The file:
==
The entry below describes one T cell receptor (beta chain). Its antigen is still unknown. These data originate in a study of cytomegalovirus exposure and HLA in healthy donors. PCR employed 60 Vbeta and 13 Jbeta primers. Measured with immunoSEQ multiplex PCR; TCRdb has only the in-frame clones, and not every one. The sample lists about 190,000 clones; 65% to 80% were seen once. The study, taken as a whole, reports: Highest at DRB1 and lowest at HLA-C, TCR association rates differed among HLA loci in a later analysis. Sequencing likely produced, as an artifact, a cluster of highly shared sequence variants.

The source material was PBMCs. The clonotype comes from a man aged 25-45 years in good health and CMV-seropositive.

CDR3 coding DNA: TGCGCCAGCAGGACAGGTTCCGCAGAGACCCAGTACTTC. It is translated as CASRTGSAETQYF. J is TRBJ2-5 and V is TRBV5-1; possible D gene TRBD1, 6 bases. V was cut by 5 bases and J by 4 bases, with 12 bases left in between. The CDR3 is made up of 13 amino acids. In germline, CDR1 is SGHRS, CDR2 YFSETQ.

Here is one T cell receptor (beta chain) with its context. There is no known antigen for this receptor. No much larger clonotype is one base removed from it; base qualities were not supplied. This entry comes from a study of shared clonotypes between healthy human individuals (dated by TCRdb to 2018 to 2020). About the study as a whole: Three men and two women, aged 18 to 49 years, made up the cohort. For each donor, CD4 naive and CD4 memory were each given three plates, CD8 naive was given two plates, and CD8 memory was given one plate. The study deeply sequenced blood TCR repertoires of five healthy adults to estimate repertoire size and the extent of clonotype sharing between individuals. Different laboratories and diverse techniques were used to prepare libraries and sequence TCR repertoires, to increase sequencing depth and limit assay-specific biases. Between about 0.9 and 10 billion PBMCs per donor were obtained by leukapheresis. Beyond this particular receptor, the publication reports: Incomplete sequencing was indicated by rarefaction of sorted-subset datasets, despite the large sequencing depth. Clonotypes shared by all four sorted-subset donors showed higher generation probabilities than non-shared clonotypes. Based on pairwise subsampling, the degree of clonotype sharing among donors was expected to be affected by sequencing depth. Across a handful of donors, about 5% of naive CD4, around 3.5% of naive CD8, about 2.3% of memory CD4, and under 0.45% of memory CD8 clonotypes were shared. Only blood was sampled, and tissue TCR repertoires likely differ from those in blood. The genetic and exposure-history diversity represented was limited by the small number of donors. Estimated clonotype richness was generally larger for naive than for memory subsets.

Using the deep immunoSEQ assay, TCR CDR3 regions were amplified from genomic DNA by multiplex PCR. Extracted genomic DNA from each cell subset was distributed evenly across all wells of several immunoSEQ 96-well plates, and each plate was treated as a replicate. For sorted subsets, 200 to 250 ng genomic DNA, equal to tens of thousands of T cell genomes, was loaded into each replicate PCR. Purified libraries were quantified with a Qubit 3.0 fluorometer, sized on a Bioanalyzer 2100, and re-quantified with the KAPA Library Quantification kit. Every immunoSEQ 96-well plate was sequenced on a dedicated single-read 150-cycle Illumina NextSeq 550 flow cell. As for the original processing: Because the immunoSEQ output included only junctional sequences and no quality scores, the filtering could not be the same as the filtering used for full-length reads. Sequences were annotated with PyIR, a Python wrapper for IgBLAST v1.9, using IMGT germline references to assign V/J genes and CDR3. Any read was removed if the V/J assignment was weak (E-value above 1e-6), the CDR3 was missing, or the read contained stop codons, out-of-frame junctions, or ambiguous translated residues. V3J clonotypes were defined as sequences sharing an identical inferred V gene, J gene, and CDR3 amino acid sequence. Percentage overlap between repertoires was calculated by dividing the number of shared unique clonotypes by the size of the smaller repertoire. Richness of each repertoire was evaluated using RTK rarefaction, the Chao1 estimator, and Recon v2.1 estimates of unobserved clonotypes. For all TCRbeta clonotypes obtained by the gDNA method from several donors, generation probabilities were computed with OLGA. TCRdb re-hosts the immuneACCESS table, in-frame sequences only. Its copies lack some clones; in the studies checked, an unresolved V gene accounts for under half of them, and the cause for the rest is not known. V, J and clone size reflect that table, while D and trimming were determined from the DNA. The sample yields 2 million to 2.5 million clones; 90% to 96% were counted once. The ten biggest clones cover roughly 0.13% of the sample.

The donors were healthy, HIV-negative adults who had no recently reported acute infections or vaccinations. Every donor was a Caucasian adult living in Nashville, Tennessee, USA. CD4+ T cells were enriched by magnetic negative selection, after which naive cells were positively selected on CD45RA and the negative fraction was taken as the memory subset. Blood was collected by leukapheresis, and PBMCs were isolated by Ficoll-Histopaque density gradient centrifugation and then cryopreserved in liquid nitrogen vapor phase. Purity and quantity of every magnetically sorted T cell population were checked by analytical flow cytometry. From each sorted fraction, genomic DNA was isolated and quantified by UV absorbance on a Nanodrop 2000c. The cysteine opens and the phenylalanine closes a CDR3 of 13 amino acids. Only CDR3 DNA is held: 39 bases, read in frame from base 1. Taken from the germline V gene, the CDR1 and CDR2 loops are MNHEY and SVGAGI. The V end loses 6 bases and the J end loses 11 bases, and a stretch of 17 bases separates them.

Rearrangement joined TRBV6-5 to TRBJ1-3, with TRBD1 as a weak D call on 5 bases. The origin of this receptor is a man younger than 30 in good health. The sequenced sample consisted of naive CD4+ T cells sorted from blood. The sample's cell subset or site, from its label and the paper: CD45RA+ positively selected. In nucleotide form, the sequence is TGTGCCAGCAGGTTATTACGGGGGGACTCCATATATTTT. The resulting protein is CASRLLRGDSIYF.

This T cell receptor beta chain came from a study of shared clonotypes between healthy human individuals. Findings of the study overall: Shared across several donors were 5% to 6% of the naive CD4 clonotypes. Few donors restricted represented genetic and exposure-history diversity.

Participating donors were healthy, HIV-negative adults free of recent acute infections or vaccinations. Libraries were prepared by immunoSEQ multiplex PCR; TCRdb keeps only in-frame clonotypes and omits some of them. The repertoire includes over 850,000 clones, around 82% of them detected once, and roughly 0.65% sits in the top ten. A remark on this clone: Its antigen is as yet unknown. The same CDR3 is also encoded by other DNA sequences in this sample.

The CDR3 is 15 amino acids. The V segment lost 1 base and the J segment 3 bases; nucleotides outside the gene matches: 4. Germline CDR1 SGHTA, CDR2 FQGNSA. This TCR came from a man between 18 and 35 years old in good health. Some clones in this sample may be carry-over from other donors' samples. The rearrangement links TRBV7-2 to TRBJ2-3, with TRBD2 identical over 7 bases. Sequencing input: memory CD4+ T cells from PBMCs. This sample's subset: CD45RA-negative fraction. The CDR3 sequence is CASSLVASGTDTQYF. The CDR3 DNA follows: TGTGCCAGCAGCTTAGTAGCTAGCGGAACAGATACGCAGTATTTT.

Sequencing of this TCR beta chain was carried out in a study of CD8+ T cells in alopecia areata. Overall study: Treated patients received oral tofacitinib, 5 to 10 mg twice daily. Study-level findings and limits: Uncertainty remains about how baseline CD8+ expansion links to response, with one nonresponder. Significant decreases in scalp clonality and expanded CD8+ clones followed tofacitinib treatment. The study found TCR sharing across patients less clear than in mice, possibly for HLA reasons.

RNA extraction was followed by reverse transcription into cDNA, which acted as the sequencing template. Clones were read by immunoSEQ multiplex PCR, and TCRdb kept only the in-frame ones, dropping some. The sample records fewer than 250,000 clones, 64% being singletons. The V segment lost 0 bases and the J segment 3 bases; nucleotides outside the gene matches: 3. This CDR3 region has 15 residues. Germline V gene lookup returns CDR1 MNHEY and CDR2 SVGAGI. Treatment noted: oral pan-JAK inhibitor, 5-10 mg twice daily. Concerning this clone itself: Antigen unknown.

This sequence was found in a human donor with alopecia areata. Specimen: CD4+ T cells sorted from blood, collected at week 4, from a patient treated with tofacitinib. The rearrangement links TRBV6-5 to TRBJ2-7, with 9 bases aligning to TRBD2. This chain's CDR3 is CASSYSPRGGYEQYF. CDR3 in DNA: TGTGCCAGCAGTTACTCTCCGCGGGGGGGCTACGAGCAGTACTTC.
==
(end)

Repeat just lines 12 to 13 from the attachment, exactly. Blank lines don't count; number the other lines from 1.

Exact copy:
RNA extraction was followed by reverse transcription into cDNA, which acted as the sequencing template. Clones were read by immunoSEQ multiplex PCR, and TCRdb kept only the in-frame ones, dropping some. The sample records fewer than 250,000 clones, 64% being singletons. The V segment lost 0 bases and the J segment 3 bases; nucleotides outside the gene matches: 3. This CDR3 region has 15 residues. Germline V gene lookup returns CDR1 MNHEY and CDR2 SVGAGI. Treatment noted: oral pan-JAK inhibitor, 5-10 mg twice daily. Concerning this clone itself: Antigen unknown.

This sequence was found in a human donor with alopecia areata. Specimen: CD4+ T cells sorted from blood, collected at week 4, from a patient treated with tofacitinib. The rearrangement links TRBV6-5 to TRBJ2-7, with 9 bases aligning to TRBD2. This chain's CDR3 is CASSYSPRGGYEQYF. CDR3 in DNA: TGTGCCAGCAGTTACTCTCCGCGGGGGGGCTACGAGCAGTACTTC.